Lilongwe, Malawi … Health systems are becoming stretched beyond their limit each day because of the increased ill-health among the population. The World seems turned on its head as each nation looks for ways to reduce the effects of the COVID-19. Cases are increasing rapidly worldwide. 

 Pictured is a shipment containing large amounts of PPE supplies staged and ready to ship from Indiana to Malawi as quickly as funds are available. Suzi Stephens, RN, Medical Director for the Malawi Project contemplates the importance of this shipment.

            At the writing of this report, the global confirmed cases of the COVID-19 patients had sky-rocketed to 10,357,662. Of these, 508,055 people lost their lives to the disease. 

            In Africa alone, 404,796 cases have been registered with 192,600 deaths.  In Malawi, there are more than 1,400 confirmed cases with 16 deaths. These numbers may seem minimal compared to other nations such as South Africa, which has 159,000 cases, but there is more to Malawian cases than simply the number of confirmed cases of Covid-19. The Malawi health system depends on donor support. The health facilities operate on limited material and human resources. This increase in the number of people seeking medical attention compounds the problem to unimaginable levels. There are already more health challenges than can be addressed.

            According to the World Health Organization (WHO), Malaria remains one of the world’s leading killers, claiming the life of one child every two minutes. Most of these deaths are recorded in Africa, where more than a quarter of a million children die every year. There are 435,000 deaths due to Malaria worldwide.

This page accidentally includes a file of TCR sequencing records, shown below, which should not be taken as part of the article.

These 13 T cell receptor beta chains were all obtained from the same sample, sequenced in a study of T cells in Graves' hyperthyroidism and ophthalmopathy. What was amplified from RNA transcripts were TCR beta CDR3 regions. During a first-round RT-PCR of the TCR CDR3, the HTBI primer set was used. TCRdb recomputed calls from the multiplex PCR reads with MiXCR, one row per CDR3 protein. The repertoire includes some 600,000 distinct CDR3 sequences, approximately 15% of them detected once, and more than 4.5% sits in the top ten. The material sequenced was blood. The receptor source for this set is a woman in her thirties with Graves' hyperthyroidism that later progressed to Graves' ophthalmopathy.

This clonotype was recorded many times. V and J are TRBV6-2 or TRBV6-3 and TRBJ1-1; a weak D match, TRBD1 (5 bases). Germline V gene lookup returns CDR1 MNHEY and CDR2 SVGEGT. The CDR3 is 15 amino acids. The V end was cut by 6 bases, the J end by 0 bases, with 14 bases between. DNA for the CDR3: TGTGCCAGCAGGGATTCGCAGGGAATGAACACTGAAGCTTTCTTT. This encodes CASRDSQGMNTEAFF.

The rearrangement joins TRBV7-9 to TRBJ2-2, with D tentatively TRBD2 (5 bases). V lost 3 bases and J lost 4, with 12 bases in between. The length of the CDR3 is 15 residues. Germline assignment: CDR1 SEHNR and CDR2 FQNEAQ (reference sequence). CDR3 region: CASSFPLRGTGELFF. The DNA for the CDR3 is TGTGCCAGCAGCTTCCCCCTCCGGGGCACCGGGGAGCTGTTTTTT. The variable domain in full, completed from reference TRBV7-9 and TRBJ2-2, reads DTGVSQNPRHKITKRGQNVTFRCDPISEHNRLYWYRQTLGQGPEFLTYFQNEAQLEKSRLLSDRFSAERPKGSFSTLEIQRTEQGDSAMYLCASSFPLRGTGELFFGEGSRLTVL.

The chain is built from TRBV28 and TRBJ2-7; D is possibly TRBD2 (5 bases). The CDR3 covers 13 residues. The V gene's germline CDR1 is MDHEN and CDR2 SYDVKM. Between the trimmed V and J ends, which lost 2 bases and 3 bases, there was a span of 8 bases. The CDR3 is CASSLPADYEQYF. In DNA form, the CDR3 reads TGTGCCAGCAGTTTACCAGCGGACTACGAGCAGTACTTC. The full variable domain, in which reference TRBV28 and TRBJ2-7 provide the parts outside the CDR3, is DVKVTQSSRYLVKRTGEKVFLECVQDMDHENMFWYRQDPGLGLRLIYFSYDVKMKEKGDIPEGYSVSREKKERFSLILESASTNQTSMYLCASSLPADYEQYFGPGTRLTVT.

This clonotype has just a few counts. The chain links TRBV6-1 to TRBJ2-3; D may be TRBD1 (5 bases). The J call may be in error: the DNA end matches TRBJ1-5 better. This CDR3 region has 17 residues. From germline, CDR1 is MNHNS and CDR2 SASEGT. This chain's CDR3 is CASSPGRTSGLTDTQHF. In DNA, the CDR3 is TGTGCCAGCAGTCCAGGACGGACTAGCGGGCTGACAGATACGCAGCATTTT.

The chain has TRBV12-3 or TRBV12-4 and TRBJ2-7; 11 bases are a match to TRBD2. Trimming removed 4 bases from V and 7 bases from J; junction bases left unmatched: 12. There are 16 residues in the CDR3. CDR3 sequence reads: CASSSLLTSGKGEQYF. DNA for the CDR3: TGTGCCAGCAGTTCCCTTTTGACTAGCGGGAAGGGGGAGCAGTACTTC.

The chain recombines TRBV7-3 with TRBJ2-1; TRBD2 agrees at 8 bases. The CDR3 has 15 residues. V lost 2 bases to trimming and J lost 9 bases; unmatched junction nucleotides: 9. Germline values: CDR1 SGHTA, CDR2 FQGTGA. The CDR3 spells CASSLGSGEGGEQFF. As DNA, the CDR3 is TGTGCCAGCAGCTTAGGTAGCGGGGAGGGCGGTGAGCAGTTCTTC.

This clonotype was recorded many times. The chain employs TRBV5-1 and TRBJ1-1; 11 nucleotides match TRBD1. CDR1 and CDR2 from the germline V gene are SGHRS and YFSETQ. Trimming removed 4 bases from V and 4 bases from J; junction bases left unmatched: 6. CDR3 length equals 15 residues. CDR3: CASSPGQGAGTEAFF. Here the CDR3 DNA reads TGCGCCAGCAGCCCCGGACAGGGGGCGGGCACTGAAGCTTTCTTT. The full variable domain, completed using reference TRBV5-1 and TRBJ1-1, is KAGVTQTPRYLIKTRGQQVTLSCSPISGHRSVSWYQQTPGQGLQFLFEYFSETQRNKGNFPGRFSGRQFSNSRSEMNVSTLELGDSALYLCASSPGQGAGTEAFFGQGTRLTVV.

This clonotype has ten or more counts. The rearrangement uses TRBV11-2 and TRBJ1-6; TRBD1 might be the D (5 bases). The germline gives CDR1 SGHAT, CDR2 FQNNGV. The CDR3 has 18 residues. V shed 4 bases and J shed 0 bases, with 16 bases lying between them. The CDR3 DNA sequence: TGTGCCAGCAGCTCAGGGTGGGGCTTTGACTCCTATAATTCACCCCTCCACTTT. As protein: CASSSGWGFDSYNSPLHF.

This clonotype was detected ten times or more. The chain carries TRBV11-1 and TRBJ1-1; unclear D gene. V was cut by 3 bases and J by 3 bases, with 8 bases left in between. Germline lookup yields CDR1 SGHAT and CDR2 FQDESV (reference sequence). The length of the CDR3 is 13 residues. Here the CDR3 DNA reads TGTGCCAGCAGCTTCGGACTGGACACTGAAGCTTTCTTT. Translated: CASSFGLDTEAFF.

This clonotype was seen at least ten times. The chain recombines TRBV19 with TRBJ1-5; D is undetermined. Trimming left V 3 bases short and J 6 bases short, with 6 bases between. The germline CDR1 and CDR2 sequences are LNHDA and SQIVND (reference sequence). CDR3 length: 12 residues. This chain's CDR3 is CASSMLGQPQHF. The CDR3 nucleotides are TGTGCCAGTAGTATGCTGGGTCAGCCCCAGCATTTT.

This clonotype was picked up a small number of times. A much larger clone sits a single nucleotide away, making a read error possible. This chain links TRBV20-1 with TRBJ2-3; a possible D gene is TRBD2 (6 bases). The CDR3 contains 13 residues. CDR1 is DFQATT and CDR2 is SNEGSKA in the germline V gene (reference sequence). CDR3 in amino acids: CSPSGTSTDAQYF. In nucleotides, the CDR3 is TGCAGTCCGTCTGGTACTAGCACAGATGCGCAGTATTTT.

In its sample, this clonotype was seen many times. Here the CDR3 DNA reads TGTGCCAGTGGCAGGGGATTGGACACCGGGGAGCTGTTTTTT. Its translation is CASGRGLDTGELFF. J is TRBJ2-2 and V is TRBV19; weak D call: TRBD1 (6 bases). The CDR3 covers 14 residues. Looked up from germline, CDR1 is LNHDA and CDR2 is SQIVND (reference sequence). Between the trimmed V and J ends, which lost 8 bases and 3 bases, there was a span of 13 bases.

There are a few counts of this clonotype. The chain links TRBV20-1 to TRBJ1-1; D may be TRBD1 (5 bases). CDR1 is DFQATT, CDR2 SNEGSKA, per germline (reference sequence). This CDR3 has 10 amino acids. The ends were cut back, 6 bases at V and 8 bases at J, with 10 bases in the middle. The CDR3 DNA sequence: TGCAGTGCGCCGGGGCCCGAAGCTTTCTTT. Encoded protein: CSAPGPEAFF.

In order to offset the challenges facing the health system in Malawi, the Malawi Project has, for nearly three decades, has helped Malawians with medical drugs, supplies, and equipment. Now, teaming up in partnership with Action for Progress these programs are increased their scope and outreach. Government-run facilities are prioritized because they render their services free to all people who deserve it.

            Recently, Action for Progress donated critical needed medical supplies to Kamuzu Central Hospital, Mchinji District Hospital, Ntchisi District Hospital, and Lilongwe District Health Office. The supplies included a major number of gloves for personal protection, along with surgical, dressing, and orthopedic supplies. 

            After receiving the donation at Kamuzu Central Hospital, Director Dr. Jonathan Ngoma said the supplies will go a long way in helping the health workers prevent themselves and patients from getting the deadly Coronavirus transmission. “These supplies will help in COVID prevention measures. Our hospitals operate on a limited budget and we largely depend on partners who donate to us medical supplies and equipment.” Dr. Ngoma said.

            Speaking on behalf of Action for Progress, Madalitso Mwandoloma said Action for Progress will continue supporting Government run health facilities in the country.

            As COVID-19 cases continue to rise each day, there is a need for increased response to prevent further spread of the disease and save lives.

             According to the Washington Post, over 77,800 health workers have died while trying to save lives. According to Kent Babb, “Two days earlier, Celia Yap-Banago died alone in her bedroom weeks after caring for a patient suspected of having COVID-19 at Research Medical Center in Kansas City, Mo.” This was not an isolated case.  

               In Malawi, there has been increased local transmission of the disease. This has affected health workers too. If the trend is left unchecked, the whole health system will be paralyzed. Lives will be lost. Personal Protective Equipment (PPE) can reverse this. The donation made will help save lives.

Report by Wilson Isaac Tembo, Action for Progress Executive Director.

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